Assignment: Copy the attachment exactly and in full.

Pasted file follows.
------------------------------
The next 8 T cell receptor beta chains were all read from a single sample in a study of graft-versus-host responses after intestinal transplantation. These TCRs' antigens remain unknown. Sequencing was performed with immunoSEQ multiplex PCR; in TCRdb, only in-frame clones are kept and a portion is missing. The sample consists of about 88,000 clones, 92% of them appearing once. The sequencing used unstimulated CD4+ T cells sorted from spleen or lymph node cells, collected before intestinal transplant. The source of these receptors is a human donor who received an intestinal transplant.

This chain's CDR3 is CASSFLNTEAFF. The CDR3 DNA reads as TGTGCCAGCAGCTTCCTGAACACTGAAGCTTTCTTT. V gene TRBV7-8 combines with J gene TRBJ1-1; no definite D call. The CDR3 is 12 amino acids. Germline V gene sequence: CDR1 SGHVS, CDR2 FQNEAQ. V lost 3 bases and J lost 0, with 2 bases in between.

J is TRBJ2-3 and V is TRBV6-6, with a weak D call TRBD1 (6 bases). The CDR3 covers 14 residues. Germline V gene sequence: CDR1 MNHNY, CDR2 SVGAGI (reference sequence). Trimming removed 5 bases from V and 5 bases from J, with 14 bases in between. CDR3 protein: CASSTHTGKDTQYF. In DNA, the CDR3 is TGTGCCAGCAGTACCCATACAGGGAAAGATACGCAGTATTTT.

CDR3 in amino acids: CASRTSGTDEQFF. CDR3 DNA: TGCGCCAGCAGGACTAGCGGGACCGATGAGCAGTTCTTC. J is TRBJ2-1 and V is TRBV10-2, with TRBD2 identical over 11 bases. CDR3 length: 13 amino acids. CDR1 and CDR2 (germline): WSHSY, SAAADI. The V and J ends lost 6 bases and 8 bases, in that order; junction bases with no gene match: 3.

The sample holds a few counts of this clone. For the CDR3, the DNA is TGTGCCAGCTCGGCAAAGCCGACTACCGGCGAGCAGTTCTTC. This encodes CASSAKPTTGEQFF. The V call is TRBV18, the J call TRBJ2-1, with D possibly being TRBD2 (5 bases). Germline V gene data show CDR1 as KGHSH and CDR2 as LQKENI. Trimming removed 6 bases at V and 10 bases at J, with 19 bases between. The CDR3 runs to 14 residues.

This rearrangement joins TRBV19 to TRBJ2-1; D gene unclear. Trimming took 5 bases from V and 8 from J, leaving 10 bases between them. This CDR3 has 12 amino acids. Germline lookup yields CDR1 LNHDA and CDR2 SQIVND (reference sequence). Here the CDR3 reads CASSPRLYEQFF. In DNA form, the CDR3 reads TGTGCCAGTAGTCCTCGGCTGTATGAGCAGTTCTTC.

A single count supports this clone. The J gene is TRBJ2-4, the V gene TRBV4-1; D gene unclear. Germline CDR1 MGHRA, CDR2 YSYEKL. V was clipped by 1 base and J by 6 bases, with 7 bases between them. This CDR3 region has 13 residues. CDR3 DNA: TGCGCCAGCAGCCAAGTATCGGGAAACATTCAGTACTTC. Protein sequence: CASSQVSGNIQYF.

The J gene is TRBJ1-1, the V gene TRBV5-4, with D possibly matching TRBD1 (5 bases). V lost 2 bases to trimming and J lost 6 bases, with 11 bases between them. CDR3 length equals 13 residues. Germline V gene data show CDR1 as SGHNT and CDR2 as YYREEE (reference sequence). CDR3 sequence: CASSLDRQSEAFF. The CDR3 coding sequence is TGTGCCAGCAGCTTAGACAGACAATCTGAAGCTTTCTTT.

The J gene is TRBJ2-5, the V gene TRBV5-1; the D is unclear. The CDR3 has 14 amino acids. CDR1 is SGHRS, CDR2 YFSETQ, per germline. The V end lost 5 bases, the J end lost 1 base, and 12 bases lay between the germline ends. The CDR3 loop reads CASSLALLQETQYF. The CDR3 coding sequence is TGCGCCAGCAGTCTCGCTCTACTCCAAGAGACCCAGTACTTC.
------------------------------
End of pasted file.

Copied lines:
The next 8 T cell receptor beta chains were all read from a single sample in a study of graft-versus-host responses after intestinal transplantation. These TCRs' antigens remain unknown. Sequencing was performed with immunoSEQ multiplex PCR; in TCRdb, only in-frame clones are kept and a portion is missing. The sample consists of about 88,000 clones, 92% of them appearing once. The sequencing used unstimulated CD4+ T cells sorted from spleen or lymph node cells, collected before intestinal transplant. The source of these receptors is a human donor who received an intestinal transplant.

This chain's CDR3 is CASSFLNTEAFF. The CDR3 DNA reads as TGTGCCAGCAGCTTCCTGAACACTGAAGCTTTCTTT. V gene TRBV7-8 combines with J gene TRBJ1-1; no definite D call. The CDR3 is 12 amino acids. Germline V gene sequence: CDR1 SGHVS, CDR2 FQNEAQ. V lost 3 bases and J lost 0, with 2 bases in between.

J is TRBJ2-3 and V is TRBV6-6, with a weak D call TRBD1 (6 bases). The CDR3 covers 14 residues. Germline V gene sequence: CDR1 MNHNY, CDR2 SVGAGI (reference sequence). Trimming removed 5 bases from V and 5 bases from J, with 14 bases in between. CDR3 protein: CASSTHTGKDTQYF. In DNA, the CDR3 is TGTGCCAGCAGTACCCATACAGGGAAAGATACGCAGTATTTT.

CDR3 in amino acids: CASRTSGTDEQFF. CDR3 DNA: TGCGCCAGCAGGACTAGCGGGACCGATGAGCAGTTCTTC. J is TRBJ2-1 and V is TRBV10-2, with TRBD2 identical over 11 bases. CDR3 length: 13 amino acids. CDR1 and CDR2 (germline): WSHSY, SAAADI. The V and J ends lost 6 bases and 8 bases, in that order; junction bases with no gene match: 3.

The sample holds a few counts of this clone. For the CDR3, the DNA is TGTGCCAGCTCGGCAAAGCCGACTACCGGCGAGCAGTTCTTC. This encodes CASSAKPTTGEQFF. The V call is TRBV18, the J call TRBJ2-1, with D possibly being TRBD2 (5 bases). Germline V gene data show CDR1 as KGHSH and CDR2 as LQKENI. Trimming removed 6 bases at V and 10 bases at J, with 19 bases between. The CDR3 runs to 14 residues.

This rearrangement joins TRBV19 to TRBJ2-1; D gene unclear. Trimming took 5 bases from V and 8 from J, leaving 10 bases between them. This CDR3 has 12 amino acids. Germline lookup yields CDR1 LNHDA and CDR2 SQIVND (reference sequence). Here the CDR3 reads CASSPRLYEQFF. In DNA form, the CDR3 reads TGTGCCAGTAGTCCTCGGCTGTATGAGCAGTTCTTC.

A single count supports this clone. The J gene is TRBJ2-4, the V gene TRBV4-1; D gene unclear. Germline CDR1 MGHRA, CDR2 YSYEKL. V was clipped by 1 base and J by 6 bases, with 7 bases between them. This CDR3 region has 13 residues. CDR3 DNA: TGCGCCAGCAGCCAAGTATCGGGAAACATTCAGTACTTC. Protein sequence: CASSQVSGNIQYF.

The J gene is TRBJ1-1, the V gene TRBV5-4, with D possibly matching TRBD1 (5 bases). V lost 2 bases to trimming and J lost 6 bases, with 11 bases between them. CDR3 length equals 13 residues. Germline V gene data show CDR1 as SGHNT and CDR2 as YYREEE (reference sequence). CDR3 sequence: CASSLDRQSEAFF. The CDR3 coding sequence is TGTGCCAGCAGCTTAGACAGACAATCTGAAGCTTTCTTT.

The J gene is TRBJ2-5, the V gene TRBV5-1; the D is unclear. The CDR3 has 14 amino acids. CDR1 is SGHRS, CDR2 YFSETQ, per germline. The V end lost 5 bases, the J end lost 1 base, and 12 bases lay between the germline ends. The CDR3 loop reads CASSLALLQETQYF. The CDR3 coding sequence is TGCGCCAGCAGTCTCGCTCTACTCCAAGAGACCCAGTACTTC.